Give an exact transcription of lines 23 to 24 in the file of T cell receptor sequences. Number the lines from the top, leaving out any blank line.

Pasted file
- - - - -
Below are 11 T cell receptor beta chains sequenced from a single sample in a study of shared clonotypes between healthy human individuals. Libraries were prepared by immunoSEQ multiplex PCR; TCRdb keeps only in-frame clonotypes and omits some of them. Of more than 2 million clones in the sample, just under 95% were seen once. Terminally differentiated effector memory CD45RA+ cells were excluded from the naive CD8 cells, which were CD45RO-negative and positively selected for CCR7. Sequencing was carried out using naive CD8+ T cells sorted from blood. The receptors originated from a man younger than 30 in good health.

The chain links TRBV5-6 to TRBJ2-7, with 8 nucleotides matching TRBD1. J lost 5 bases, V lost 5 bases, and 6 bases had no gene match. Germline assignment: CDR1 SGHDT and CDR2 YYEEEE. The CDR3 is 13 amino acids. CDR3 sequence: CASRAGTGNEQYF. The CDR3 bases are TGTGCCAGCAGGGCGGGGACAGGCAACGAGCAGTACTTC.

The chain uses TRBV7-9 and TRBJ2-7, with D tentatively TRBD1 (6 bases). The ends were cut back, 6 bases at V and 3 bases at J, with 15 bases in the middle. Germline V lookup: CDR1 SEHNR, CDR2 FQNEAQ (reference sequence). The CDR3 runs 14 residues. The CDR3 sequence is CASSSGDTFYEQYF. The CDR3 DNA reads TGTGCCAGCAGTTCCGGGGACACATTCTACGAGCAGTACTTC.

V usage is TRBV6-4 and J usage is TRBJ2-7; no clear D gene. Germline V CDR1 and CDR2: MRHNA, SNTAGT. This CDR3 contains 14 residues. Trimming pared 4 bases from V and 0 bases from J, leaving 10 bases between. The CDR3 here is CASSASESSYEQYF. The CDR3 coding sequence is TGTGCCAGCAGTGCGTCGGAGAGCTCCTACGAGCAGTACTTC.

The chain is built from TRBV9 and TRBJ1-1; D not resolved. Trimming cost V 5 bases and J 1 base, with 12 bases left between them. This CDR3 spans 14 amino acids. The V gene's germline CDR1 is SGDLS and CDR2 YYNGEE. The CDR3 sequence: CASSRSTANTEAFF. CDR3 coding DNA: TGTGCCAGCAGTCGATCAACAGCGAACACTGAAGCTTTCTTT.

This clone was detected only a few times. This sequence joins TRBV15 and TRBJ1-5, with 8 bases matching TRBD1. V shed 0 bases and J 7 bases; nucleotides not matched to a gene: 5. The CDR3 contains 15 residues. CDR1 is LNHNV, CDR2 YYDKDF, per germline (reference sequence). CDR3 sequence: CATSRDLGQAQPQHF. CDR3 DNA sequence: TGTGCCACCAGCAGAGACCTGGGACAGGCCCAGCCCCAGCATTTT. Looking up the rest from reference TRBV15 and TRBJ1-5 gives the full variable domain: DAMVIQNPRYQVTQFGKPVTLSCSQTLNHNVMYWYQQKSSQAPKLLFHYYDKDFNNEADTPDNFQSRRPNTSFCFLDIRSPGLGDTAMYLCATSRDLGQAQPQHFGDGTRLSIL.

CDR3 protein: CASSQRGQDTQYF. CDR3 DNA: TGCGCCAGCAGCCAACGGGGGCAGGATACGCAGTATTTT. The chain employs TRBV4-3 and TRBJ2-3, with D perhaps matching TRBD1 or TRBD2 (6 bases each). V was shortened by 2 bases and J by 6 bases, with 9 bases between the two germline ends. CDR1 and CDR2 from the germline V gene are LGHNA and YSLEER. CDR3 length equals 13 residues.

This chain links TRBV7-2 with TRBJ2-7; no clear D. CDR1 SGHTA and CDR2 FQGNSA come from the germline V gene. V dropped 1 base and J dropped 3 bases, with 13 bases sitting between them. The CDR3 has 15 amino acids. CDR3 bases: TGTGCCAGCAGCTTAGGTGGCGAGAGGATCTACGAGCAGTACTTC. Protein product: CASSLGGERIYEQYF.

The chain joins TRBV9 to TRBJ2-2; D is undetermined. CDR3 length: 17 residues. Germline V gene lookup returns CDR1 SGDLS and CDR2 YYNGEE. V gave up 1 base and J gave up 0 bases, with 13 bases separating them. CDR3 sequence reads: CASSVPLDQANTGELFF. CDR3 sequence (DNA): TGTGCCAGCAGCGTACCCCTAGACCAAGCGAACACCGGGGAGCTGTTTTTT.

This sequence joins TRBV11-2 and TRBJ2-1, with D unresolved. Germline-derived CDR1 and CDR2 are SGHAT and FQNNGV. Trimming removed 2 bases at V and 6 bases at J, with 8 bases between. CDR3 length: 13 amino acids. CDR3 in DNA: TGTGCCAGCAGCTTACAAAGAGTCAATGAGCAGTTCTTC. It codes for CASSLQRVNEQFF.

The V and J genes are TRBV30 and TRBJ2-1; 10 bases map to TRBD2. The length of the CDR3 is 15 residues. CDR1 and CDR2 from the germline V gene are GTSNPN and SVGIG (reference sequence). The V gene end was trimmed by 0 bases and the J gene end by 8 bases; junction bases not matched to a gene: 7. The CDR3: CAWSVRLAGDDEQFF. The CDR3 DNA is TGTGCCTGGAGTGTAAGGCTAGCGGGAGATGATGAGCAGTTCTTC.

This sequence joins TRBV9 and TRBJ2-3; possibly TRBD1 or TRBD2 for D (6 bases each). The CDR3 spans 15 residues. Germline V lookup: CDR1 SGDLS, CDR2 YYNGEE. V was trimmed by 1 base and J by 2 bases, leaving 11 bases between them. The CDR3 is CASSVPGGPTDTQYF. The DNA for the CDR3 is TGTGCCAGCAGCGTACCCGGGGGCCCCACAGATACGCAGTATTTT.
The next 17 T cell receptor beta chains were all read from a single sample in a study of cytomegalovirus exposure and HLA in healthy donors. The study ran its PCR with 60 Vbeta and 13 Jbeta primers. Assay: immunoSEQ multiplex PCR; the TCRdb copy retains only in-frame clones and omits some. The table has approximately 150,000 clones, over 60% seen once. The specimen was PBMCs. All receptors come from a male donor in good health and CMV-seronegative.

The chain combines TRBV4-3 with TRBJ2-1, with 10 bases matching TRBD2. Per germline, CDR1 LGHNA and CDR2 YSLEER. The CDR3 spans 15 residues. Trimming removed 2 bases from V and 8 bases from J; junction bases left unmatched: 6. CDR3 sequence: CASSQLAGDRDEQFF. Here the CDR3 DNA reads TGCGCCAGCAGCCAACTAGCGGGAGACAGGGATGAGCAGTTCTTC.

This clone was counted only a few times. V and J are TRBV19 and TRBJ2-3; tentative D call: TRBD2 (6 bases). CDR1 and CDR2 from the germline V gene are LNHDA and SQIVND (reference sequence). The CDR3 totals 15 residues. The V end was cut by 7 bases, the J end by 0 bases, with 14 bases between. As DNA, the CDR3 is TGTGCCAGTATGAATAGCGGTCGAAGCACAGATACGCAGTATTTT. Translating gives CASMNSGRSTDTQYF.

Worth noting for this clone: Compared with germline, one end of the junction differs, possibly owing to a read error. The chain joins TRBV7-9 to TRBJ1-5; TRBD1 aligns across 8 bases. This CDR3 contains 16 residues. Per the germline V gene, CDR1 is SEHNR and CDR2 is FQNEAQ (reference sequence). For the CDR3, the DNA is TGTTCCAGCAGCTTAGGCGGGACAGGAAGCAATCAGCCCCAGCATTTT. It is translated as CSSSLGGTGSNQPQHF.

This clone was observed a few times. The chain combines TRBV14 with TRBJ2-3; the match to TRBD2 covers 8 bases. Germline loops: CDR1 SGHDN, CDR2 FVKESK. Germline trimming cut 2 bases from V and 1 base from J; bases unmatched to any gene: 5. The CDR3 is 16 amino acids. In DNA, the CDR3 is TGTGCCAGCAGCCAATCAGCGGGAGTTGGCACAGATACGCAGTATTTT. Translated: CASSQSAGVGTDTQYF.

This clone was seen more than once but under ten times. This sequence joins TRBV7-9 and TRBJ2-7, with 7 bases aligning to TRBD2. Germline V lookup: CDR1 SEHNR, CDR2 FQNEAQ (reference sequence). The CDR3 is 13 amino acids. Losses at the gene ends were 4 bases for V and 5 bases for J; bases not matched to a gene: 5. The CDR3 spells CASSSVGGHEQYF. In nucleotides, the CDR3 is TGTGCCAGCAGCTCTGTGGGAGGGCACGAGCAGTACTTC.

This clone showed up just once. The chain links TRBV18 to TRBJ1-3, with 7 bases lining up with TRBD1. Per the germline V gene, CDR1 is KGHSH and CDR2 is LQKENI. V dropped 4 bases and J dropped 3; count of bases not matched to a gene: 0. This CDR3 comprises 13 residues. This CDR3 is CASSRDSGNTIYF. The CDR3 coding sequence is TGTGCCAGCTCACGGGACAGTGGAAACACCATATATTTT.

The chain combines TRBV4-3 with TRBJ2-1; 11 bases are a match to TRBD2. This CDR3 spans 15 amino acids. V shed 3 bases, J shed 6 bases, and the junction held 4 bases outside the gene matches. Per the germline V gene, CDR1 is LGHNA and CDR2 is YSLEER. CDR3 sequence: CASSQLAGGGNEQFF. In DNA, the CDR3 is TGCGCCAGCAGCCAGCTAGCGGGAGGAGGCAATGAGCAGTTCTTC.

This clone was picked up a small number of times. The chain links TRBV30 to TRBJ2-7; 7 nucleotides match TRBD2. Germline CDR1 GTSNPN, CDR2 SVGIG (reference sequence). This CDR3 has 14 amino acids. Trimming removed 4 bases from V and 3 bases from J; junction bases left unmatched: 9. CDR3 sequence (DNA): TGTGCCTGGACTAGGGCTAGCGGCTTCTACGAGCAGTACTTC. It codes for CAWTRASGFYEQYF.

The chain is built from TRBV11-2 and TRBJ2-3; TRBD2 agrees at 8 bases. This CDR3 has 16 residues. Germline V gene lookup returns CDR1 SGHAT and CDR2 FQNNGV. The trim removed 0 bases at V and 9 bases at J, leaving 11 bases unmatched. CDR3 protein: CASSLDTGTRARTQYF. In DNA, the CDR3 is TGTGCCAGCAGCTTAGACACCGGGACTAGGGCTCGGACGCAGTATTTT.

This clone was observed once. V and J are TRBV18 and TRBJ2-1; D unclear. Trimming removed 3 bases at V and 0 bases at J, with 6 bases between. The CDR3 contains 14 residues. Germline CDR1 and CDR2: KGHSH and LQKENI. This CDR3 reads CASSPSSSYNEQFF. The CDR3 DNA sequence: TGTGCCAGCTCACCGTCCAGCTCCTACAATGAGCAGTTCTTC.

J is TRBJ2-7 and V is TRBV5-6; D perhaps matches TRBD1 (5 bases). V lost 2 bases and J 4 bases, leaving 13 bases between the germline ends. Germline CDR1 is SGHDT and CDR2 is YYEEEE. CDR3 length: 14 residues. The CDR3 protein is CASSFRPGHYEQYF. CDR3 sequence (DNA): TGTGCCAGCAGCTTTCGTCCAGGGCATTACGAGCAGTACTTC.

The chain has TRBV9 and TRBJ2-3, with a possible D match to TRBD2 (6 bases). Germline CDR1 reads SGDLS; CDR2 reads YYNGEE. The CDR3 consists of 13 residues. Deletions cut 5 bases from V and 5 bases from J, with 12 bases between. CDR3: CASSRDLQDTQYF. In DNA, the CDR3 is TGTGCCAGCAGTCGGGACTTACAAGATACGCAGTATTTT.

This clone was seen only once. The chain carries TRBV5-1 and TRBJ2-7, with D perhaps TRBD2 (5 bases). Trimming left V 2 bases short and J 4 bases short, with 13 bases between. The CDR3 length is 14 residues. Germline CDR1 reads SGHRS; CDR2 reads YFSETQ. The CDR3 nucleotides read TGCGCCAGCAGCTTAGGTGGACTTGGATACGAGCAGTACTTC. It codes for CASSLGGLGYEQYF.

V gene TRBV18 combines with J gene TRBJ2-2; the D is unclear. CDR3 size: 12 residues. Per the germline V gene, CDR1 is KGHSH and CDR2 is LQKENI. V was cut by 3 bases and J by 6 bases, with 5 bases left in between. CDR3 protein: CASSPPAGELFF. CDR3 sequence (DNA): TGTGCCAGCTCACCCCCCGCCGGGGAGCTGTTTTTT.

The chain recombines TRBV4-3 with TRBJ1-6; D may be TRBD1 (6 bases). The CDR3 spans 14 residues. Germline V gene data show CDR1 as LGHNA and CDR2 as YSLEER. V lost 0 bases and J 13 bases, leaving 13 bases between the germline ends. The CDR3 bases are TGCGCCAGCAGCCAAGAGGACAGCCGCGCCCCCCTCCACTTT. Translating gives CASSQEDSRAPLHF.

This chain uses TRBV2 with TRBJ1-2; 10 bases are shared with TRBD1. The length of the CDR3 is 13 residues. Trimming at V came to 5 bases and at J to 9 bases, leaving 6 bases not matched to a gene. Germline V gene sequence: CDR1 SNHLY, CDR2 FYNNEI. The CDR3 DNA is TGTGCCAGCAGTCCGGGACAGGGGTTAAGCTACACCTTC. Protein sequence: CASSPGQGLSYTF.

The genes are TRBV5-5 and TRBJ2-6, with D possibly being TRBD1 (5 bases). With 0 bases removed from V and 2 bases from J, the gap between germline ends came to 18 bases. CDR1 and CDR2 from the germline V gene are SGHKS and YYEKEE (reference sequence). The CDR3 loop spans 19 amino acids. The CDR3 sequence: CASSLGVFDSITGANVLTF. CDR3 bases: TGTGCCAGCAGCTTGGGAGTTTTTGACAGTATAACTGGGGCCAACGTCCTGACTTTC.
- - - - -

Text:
This clone was observed once. V and J are TRBV18 and TRBJ2-1; D unclear. Trimming removed 3 bases at V and 0 bases at J, with 6 bases between. The CDR3 contains 14 residues. Germline CDR1 and CDR2: KGHSH and LQKENI. This CDR3 reads CASSPSSSYNEQFF. The CDR3 DNA sequence: TGTGCCAGCTCACCGTCCAGCTCCTACAATGAGCAGTTCTTC.

J is TRBJ2-7 and V is TRBV5-6; D perhaps matches TRBD1 (5 bases). V lost 2 bases and J 4 bases, leaving 13 bases between the germline ends. Germline CDR1 is SGHDT and CDR2 is YYEEEE. CDR3 length: 14 residues. The CDR3 protein is CASSFRPGHYEQYF. CDR3 sequence (DNA): TGTGCCAGCAGCTTTCGTCCAGGGCATTACGAGCAGTACTTC.